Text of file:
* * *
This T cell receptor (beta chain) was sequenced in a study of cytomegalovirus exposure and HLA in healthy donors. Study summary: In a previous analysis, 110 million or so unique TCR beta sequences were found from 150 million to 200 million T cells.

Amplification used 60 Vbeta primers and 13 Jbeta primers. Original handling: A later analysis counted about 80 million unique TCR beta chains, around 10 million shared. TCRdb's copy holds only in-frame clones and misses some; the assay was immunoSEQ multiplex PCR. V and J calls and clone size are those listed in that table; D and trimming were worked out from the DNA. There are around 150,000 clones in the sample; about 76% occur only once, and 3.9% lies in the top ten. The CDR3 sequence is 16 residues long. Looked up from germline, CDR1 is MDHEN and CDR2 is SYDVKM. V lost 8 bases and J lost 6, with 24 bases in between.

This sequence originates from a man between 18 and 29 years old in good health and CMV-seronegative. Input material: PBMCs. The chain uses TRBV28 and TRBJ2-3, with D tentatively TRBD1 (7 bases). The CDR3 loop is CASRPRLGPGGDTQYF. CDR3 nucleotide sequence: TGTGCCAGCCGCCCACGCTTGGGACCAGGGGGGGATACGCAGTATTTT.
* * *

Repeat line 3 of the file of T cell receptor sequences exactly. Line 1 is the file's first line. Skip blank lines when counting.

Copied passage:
This sequence originates from a man between 18 and 29 years old in good health and CMV-seronegative. Input material: PBMCs. The chain uses TRBV28 and TRBJ2-3, with D tentatively TRBD1 (7 bases). The CDR3 loop is CASRPRLGPGGDTQYF. CDR3 nucleotide sequence: TGTGCCAGCCGCCCACGCTTGGGACCAGGGGGGGATACGCAGTATTTT.